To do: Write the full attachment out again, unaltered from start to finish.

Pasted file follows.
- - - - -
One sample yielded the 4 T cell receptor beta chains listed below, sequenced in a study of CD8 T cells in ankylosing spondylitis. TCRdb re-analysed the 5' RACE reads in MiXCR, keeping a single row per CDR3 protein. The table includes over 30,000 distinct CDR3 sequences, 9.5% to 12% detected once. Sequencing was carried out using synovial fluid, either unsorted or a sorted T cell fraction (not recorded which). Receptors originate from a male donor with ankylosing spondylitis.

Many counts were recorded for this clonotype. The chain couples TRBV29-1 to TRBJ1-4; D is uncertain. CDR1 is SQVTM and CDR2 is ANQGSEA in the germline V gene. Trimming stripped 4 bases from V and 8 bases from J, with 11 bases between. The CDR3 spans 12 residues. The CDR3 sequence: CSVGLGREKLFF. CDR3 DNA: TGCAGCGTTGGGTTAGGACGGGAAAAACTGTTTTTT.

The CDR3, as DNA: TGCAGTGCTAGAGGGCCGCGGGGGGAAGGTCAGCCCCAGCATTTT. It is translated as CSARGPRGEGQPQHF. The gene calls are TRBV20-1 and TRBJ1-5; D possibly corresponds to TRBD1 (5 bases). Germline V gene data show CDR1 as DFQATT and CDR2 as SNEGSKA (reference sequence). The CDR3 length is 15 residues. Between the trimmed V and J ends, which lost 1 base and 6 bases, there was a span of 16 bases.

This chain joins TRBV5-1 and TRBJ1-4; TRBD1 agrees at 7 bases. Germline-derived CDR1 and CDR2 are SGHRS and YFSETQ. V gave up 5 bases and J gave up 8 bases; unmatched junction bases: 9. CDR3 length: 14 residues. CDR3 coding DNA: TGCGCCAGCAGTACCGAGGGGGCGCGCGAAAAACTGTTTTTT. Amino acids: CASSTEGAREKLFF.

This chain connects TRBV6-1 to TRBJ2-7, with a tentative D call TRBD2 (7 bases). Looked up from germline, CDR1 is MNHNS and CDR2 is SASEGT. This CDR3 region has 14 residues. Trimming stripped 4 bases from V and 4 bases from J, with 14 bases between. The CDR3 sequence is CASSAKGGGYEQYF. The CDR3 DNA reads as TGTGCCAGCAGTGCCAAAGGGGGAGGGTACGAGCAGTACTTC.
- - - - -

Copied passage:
One sample yielded the 4 T cell receptor beta chains listed below, sequenced in a study of CD8 T cells in ankylosing spondylitis. TCRdb re-analysed the 5' RACE reads in MiXCR, keeping a single row per CDR3 protein. The table includes over 30,000 distinct CDR3 sequences, 9.5% to 12% detected once. Sequencing was carried out using synovial fluid, either unsorted or a sorted T cell fraction (not recorded which). Receptors originate from a male donor with ankylosing spondylitis.

Many counts were recorded for this clonotype. The chain couples TRBV29-1 to TRBJ1-4; D is uncertain. CDR1 is SQVTM and CDR2 is ANQGSEA in the germline V gene. Trimming stripped 4 bases from V and 8 bases from J, with 11 bases between. The CDR3 spans 12 residues. The CDR3 sequence: CSVGLGREKLFF. CDR3 DNA: TGCAGCGTTGGGTTAGGACGGGAAAAACTGTTTTTT.

The CDR3, as DNA: TGCAGTGCTAGAGGGCCGCGGGGGGAAGGTCAGCCCCAGCATTTT. It is translated as CSARGPRGEGQPQHF. The gene calls are TRBV20-1 and TRBJ1-5; D possibly corresponds to TRBD1 (5 bases). Germline V gene data show CDR1 as DFQATT and CDR2 as SNEGSKA (reference sequence). The CDR3 length is 15 residues. Between the trimmed V and J ends, which lost 1 base and 6 bases, there was a span of 16 bases.

This chain joins TRBV5-1 and TRBJ1-4; TRBD1 agrees at 7 bases. Germline-derived CDR1 and CDR2 are SGHRS and YFSETQ. V gave up 5 bases and J gave up 8 bases; unmatched junction bases: 9. CDR3 length: 14 residues. CDR3 coding DNA: TGCGCCAGCAGTACCGAGGGGGCGCGCGAAAAACTGTTTTTT. Amino acids: CASSTEGAREKLFF.

This chain connects TRBV6-1 to TRBJ2-7, with a tentative D call TRBD2 (7 bases). Looked up from germline, CDR1 is MNHNS and CDR2 is SASEGT. This CDR3 region has 14 residues. Trimming stripped 4 bases from V and 4 bases from J, with 14 bases between. The CDR3 sequence is CASSAKGGGYEQYF. The CDR3 DNA reads as TGTGCCAGCAGTGCCAAAGGGGGAGGGTACGAGCAGTACTTC.